# Prime Ideal Theorem implies Hahn Banach Theorem

I am reading Jech's Axiom of Choice, and there is this exercise: chapter 2 Problem 19:

Show that the Hahn-Banach Theorem follows from the Prime Ideal Theorem.

I came up with a (possibly wrong) proof, and my idea is essentially to mimic the proof of the implication "Prime Ideal Theorem $$\implies$$ Consistency Principle for Binary Mess" (the proof of this implication is in Jech's book chapter 2). Because I am a novice in this field, I really am not sure whether or not I am missing something, so I would really appreciate if you can point out if I am missing something.

Let $$V$$ be a real vector space and $$X\subset V$$ be a subspace. Let $$p$$ be a sublinear functional on $$V$$ and let $$f$$ be a linear functional on $$X$$ such that $$f(x)\leq p(x)$$ for all $$x\in X$$. Using Ultra Filter Theorem (which is equivalent to the Prime Ideal Theorem) we will show that there is a linear functional $$F$$ on $$V$$ such that $$F(x)\leq p(x)$$ for all $$x\in V$$ and $$F\restriction_X=f$$. We will use this lemma without proof (proof can be found at page 158 Folland):

Lemma A: For every $$x\in V$$, there is a linear functional $$g$$ on $$X+\mathbb{R}x$$ extending $$f$$ with $$g(y)\leq p(y)$$ for all $$y\in X+\mathbb{R}x$$.

Let $$I$$ be the set of all finite dimensional subspaces of $$V$$. Let $$M:=\{g:g\text{ is a linear functional on some }P\in I\text{ compatible with }f\text{ and }g(x)\leq p(x)\text{ for all }x\in P\}$$ From Lemma A, for each $$P\in I$$, there is some $$g\in M$$ with $$\text{dom}(g)=P$$. For each $$P\in I$$, let $$M_P$$ denote the set of all $$g\in M$$ such that $$\text{dom}(g)=P$$. We take $$Z$$ be the set of all functions $$z$$ such that:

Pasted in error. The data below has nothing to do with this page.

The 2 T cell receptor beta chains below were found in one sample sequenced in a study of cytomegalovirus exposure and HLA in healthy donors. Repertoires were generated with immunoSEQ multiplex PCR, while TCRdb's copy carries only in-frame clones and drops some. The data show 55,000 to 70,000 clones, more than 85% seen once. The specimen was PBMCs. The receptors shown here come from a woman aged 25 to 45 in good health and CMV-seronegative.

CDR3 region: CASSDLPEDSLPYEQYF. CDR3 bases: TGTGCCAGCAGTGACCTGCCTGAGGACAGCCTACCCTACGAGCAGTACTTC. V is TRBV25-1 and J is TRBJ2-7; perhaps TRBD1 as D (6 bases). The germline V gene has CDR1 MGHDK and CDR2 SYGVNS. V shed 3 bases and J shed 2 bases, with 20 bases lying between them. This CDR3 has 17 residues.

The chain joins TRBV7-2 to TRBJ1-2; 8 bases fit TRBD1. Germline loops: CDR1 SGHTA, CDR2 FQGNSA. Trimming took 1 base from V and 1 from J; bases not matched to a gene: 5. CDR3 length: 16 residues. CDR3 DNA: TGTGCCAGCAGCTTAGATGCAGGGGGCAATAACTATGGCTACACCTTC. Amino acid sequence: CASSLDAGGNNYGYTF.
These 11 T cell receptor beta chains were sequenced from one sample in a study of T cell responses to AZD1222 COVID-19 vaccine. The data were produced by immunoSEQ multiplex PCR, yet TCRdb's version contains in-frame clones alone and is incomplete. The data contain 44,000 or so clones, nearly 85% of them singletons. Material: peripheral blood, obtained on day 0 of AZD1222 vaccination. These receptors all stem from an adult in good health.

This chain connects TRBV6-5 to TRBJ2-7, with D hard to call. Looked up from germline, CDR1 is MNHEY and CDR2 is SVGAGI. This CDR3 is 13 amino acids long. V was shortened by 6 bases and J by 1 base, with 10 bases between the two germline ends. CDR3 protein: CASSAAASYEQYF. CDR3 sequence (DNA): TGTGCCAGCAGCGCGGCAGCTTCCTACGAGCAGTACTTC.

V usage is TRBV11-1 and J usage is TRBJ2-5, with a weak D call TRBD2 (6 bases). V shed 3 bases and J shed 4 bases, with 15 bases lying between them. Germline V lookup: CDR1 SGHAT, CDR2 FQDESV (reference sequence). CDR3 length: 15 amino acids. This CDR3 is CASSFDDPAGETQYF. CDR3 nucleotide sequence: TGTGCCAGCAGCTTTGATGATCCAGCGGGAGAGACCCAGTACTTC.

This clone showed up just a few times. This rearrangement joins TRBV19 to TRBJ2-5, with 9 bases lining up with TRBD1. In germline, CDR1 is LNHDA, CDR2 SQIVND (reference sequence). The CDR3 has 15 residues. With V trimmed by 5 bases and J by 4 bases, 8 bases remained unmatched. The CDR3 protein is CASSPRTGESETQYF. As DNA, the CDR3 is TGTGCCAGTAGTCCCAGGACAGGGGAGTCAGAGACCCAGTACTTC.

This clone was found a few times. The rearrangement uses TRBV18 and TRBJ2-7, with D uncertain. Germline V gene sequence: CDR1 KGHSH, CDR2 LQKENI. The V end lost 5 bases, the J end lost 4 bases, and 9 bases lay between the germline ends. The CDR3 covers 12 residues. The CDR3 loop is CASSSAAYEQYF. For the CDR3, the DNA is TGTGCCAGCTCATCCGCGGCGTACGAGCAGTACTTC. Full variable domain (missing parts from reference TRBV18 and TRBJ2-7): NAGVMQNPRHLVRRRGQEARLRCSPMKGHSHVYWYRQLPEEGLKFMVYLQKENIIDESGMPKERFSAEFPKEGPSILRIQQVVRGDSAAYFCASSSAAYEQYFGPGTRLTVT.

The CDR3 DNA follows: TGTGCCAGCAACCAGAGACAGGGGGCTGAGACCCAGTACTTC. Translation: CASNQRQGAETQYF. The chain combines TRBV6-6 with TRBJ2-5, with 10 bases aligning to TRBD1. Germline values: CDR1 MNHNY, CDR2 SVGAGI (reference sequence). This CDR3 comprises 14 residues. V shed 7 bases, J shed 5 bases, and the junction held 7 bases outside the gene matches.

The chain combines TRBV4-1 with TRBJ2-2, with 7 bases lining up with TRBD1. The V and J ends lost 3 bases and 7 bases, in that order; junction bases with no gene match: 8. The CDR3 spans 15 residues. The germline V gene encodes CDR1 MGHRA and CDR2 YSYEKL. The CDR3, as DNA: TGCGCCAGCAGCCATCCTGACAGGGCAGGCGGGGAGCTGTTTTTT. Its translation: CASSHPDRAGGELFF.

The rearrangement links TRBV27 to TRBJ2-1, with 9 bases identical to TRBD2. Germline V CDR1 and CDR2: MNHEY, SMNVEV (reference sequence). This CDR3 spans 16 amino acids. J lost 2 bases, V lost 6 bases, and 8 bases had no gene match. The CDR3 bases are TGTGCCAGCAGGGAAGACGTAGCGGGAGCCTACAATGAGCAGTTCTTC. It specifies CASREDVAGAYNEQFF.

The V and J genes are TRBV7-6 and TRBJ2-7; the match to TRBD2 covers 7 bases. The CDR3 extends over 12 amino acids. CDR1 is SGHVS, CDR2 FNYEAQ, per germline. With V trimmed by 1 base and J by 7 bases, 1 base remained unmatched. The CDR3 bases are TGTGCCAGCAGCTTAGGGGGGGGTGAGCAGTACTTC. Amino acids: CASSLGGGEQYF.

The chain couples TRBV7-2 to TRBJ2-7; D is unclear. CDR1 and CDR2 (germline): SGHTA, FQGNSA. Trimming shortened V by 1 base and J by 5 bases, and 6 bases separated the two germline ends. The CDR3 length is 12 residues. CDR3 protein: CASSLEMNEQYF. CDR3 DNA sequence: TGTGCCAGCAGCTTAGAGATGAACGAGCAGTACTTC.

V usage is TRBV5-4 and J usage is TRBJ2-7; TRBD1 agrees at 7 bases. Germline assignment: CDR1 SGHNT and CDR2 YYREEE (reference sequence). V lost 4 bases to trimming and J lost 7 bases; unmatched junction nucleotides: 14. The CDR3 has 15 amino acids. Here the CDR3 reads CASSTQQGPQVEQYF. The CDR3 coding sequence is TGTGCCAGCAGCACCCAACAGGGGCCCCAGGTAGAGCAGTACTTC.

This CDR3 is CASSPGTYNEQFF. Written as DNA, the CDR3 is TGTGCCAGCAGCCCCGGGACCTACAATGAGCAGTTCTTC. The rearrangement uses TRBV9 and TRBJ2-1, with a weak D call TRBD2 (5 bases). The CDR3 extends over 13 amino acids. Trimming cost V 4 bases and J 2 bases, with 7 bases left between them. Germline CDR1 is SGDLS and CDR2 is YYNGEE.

a) $$\text{dom}(z)\subset I$$;

b) $$z(P)\in M_P$$ for each $$P\in \text{dom}(z)$$;

c) for any $$P,Q\in \text{dom}(z)$$, the functions $$g_1=z(P)$$ and $$g_2=z(Q)$$ are compatible.

Let $$\mathbb{F}$$ be the filter over $$Z$$ generated by the sets $$N_P=\{z\in Z:P\in \text{dom}(z)\}$$ $$N_P$$'s indeed do generate a filter over $$Z$$ because for $$P_1,...,P_n\in I$$, we know $$N_{P_1}\cap \cdots\cap N_{P_n}$$ is non-empty, as $$P_1+\cdots+P_n$$ is still a finite dimensional subspace of $$V$$, and hence there is some linear functional $$g$$ on $$P_1+\cdots+P_n$$ such that is compatible with $$f$$ and $$g(x)\leq p(x)$$ for all $$x\in P_1+\cdots+P_n$$. Then $$z:=\{(P_i\to g\restriction_{P_i}):1\leq i\leq n\}$$ is inside $$N_{P_1}\cap\cdots\cap N_{P_n}$$.

By the Ultra Filter Theorem, we may let $$U$$ be an ultra filter over $$Z$$ that extends $$\mathbb{F}$$. Now, fix $$P\in I$$. For each $$g\in M_P$$, denote $$O_g:=\{z\in Z:z(P)=g\}$$. Then note that $$N_P=\bigcup_{g\in M_P}O_g$$ and that $$O_g$$'s are pair-wise disjoint. Also, each $$O_g$$ is non-empty. So from the fact that $$U$$ is an ultra filter, there exists a unique $$g\in M_P$$ such that $$O_g\in U$$. Hence, for an arbitrary $$P\in I$$, we found a unique choice of a linear functional (which we denote by) $$g_P$$ defined on $$P\subset V$$.

We claim that $$g_P$$'s for $$P\in I$$ are pair-wise compatible. For $$P,Q\in I$$, we know $$O_{g_P},O_{g_Q}\in U$$. Hence, $$O_{g_P}\cap O_{g_Q}\neq\emptyset$$. This means $$g_P$$ and $$g_Q$$ are compatible. Now, if we take $$F:=\bigcup_{P\in I}g_P$$, then $$F$$ is the desired linear functional on $$V$$.

Thank you in advance for any help!

• Are you saying that since $N_P\in U$ and $N_P=\bigcup_{g\in M_P}O_g$, one of $O_g$ has to be in $U$? Why is that true since $M_P$ is infinite? Feb 5, 2023 at 2:54
• I think your point may be a crucial problem in my proof. Do you mean it is possible that $O_g^c\in U$ for all $g\in M_P$? Feb 5, 2023 at 3:49
• @newaccount Yes, that was what I thought, but I think you are right. I am trying to look for a way to fix this issue now. Feb 5, 2023 at 3:56